Image for Just Write to Overcome Writer’s Block
Many writers feel stumped or in a rut. Some call it writer’s block or boredom. Whatever you call it, the cure is simple: write your way out of it. In fact, writing is the only sure antidote to writer’s block. To get going, read, search, rewrite or take a shower – anything to stimulate your brain and get your fingers back on the keyboard.

Write Yourself Out of a Writer’s Funk

A LinkedIn survey asked for a comment on overcoming writer’s block. The executive editor posted a blog about how to beat writing boredom. My solution to both: Write early and often about any topic that captures your attention or sparks your imagination.

The only way I’ve found to defeat writer’s block and escape boredom is to write. There is no magic exercise or Escape Room exit. Drinking a lot of alcohol won’t help either. The trick is writing yourself out of a funk.

Truthfully, I’m not sure writer’s block is real. And boredom is more a state of mind than a physical impediment. Nothing should stop you from writing, even if what you produce is mush. That’s what editing is for. Mush can be turned into a wonderful stew.

If you are stuck in a rut, look for a new angle. If the tired story angle bores you, it probably bores your readers, too. Instead of writing the same kind of story 15 times, turn the story on its head.

I can’t count the times I’ve written a story only to discover my best line is in the last paragraph. I didn’t waste your time getting to something good; I just took a roundabout way to get there. Who cares. I wasn’t sulking. I was writing.

Colleagues have come to me saying a topic has them stumped or they have run out of good ideas. Nonsense. As kindly as I can, I tell them to keep looking for inspiration and keep writing.

To avoid disappointing, here are some techniques that might help keep you writing on your keyboard or notepad:


Most great writers are indefatigable readers. But whether you read a little or lot, you can bypass writer’s block or boredom by catching the ray of an idea in a newspaper article or conducting a Google search. You don’t need more than a spark to ignite your own creative engine. Read a novel for enjoyment. Skim material for inspiration – or at least a promising lead.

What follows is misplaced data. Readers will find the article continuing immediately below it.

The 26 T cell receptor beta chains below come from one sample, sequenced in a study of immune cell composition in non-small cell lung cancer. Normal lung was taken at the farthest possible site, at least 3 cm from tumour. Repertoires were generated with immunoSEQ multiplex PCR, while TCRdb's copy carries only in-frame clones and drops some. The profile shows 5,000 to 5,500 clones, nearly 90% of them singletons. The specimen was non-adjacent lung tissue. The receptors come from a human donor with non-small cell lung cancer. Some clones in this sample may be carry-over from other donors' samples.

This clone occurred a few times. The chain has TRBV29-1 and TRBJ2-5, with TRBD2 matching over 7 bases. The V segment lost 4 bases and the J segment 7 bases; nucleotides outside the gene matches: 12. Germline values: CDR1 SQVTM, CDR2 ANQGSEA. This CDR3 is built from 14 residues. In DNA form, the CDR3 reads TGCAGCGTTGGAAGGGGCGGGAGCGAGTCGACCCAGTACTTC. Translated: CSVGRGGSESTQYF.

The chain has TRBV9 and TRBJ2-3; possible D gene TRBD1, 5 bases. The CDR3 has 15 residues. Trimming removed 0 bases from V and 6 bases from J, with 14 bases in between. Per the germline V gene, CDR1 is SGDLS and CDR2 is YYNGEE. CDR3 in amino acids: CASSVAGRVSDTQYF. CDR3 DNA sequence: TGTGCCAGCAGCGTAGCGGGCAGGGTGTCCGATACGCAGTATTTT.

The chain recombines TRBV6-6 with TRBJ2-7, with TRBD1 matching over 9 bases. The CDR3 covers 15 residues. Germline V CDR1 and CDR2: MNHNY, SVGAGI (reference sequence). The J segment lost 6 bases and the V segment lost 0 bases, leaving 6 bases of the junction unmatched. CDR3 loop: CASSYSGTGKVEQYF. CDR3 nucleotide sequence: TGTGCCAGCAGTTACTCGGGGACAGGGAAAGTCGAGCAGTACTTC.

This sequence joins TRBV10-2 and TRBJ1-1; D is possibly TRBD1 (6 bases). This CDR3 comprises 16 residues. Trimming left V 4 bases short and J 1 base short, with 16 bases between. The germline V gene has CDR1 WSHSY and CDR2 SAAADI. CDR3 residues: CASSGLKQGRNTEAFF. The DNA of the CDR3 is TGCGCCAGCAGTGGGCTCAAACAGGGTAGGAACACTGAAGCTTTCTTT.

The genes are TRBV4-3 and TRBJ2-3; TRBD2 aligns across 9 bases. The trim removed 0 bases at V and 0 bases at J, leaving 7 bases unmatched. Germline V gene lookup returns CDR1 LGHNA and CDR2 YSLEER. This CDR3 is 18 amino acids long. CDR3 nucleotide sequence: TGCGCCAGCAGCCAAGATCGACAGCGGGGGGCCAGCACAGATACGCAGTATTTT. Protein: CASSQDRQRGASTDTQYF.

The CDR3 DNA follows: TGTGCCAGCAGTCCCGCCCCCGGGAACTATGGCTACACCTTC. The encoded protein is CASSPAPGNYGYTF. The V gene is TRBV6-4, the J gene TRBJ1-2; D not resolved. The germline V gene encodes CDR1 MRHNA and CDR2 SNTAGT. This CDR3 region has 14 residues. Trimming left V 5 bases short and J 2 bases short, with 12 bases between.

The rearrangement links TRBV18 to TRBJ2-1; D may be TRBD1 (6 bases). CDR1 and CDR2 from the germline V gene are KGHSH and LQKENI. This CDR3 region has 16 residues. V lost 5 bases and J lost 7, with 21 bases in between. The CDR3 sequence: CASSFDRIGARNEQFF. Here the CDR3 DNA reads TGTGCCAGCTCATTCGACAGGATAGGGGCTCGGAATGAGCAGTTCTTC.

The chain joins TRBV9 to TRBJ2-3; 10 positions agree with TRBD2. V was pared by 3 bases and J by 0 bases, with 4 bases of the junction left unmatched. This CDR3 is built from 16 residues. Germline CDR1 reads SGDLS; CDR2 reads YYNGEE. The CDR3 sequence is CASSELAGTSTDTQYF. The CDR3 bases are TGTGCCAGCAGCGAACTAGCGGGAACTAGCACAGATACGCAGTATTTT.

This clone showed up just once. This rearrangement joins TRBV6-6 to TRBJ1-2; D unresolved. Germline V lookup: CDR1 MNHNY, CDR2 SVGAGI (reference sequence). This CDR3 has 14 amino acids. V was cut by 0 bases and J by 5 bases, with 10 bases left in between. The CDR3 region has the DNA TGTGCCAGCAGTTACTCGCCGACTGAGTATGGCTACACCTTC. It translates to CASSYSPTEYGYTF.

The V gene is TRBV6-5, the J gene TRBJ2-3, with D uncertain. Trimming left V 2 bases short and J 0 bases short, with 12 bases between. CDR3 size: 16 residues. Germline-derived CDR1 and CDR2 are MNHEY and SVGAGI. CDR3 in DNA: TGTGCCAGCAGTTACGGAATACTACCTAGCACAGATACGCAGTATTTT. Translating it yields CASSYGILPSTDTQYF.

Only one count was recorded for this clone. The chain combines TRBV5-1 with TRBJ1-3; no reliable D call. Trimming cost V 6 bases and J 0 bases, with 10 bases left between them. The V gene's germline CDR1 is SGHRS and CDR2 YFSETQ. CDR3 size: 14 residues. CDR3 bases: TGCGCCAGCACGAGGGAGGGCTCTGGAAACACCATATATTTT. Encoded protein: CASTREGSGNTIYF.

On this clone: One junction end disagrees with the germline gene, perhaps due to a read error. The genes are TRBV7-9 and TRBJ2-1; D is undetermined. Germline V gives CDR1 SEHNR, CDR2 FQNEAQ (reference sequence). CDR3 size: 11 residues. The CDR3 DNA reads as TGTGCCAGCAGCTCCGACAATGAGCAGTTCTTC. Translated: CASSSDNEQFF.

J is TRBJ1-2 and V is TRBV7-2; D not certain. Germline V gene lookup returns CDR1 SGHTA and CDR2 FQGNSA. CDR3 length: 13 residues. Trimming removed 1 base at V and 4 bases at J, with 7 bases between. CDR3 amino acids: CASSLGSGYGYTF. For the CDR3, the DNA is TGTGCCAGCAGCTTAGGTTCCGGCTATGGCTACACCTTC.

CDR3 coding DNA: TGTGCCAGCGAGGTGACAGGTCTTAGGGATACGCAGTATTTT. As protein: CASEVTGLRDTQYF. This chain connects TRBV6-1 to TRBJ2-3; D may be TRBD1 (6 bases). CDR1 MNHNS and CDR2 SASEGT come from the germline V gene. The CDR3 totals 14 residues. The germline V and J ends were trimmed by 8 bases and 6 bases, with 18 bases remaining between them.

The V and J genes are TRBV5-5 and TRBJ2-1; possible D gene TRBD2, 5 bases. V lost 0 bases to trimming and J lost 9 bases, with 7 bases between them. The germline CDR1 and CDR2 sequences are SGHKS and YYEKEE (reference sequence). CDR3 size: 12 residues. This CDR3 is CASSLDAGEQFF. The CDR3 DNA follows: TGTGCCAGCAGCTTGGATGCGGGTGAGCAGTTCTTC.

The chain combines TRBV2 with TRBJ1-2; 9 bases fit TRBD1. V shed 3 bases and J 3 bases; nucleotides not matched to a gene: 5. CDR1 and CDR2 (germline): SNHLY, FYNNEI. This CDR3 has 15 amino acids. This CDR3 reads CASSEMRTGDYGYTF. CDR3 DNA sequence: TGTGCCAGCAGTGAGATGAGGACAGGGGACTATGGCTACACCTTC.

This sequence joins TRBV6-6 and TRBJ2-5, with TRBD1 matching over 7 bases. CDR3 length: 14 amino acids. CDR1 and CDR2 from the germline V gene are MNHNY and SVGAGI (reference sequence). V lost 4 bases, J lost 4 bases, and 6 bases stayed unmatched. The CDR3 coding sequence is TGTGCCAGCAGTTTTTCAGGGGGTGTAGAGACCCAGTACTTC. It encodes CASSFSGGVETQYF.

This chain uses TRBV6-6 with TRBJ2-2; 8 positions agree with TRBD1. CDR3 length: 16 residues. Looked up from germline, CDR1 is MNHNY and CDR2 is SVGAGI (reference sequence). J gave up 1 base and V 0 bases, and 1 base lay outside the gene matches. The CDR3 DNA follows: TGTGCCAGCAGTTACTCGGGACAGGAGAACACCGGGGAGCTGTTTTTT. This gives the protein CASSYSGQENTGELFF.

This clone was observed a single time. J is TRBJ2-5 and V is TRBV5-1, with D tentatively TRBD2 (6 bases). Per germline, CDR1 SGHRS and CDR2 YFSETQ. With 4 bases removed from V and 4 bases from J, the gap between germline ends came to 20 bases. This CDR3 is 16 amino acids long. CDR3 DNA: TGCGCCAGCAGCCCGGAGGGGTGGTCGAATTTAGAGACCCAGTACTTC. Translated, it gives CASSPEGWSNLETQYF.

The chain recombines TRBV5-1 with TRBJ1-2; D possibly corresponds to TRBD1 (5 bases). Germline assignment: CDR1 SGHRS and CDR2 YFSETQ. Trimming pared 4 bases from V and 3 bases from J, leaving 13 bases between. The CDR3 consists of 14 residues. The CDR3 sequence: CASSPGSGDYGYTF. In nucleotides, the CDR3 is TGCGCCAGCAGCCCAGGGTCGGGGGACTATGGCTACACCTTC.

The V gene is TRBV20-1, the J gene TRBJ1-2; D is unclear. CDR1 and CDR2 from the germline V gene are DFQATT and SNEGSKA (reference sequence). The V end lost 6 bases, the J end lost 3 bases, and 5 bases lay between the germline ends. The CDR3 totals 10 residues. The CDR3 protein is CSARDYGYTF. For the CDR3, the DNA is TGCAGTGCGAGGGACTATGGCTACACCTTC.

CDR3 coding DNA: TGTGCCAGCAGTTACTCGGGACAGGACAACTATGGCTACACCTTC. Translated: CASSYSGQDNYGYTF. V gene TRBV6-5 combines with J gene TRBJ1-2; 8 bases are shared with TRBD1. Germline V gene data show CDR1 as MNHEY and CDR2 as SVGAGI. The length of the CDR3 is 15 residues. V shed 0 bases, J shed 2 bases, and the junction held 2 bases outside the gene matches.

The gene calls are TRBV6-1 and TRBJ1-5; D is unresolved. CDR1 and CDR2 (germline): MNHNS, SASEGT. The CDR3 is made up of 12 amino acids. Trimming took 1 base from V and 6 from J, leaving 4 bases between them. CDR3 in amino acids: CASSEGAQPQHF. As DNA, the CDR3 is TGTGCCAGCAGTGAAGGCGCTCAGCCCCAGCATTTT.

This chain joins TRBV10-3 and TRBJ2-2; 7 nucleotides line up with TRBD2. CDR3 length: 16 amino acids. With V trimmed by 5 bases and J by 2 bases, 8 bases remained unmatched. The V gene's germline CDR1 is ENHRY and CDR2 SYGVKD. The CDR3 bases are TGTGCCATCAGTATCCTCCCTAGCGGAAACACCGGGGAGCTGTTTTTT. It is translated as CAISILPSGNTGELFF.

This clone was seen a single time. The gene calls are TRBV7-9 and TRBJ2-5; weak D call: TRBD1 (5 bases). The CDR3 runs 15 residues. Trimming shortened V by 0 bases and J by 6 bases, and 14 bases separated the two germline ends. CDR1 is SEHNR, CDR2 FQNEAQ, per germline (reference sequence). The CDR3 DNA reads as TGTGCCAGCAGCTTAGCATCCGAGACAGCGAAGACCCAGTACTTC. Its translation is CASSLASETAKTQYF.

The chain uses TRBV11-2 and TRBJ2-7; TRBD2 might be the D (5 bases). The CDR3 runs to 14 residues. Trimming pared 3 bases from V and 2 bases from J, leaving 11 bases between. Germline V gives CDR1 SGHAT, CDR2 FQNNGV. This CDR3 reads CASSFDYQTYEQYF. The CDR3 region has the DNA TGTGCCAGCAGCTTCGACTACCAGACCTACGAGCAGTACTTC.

It’s a journalistic habit, but I frequently write the first paragraph of my blogs multiple times. I try different lead-ins, substitute facts and juggle wording. I create options and, in the process, tease out my own mind’s creative juices. It’s like a Wordle game in search of a great sentence. The typing, thought process and self-amusement won’t leave room for writer’s block or boredom.


To unstick your writing gears, go back to an earlier piece you wrote and rewrite it better. No one will know or care if what you create is a better version of one of your earlier writing works. All that matters is you tuning up your writing skills for whatever new task is at hand. In the off chance your rewrite took you in a new direction, run with it. That’s a two-fer bonus.

Take a Shower
Yes, get undressed and hop into the shower (not the tub). Close your eyes and let the shower spray stimulate your brain. The worst that can happen is you take a shower. However, you might be surprised at what water drops on your scalp can stimulate. Some of my best ideas occur in the shower. I’ve taken to keeping a tablet outside the shower to write them down before I forget them. Are they always winning ideas? No. But the percentage of interesting ideas is high to validate thinking in the shower.

Accept a Challenge

Anyone can get bored writing about the same thing, so accept – or invent – the challenge of writing something different. Select a fresh topic. Conduct an interview – possibly a lot of interviews. Try a different writing style (Gonzo journalism can loosen up anyone’s writing muscles). Most important, get out of you own mud and ride in some new tracks.

Find a New Angle
If you are stuck in a rut, look for a new angle. If the tired story angle bores you, it probably bores your readers, too. Instead of writing the same kind of story 15 times, turn the story on its head. Find a refreshing way to tell the story. Explore and experiment to energize your writing and make what you write electric for readers.

Follow the Queen
The late Queen Elizabeth II was not known for being a gifted writer or an English language scholar, yet she managed to pen some of the most moving words ever written, including these endearing words that she expressed over her 70-year reign:

“I cannot lead you into battle. I do not give you laws or administer justice. But I can do something else. I can give you my heart and my devotion to these old islands and to all the peoples of our brotherhood of nations.”

The late Queen Elizabeth II drew on a historical reference from World War II to reassure the British public that the misery and isolation of the coronavirus pandemic would pass and “We will meet again”. She found a way to write what needed to be said.

“Reflecting on these events makes me grateful for the blessings of home and family, and in particular for 70 years of marriage. I don’t know that anyone had invented the term ‘platinum’ for a 70th wedding anniversary when I was born. You weren’t expected to be around that long.”

“We should take comfort that while we may have more still to endure, better days will return. We will be with our friends again. We will be with our families again. We will meet again.”

Follow the Queen’s example. When the need arises to write, rise to the occasion and write. Find the words that reassure, inform or entertain. You don’t need a crown, just an idea and a keyboard.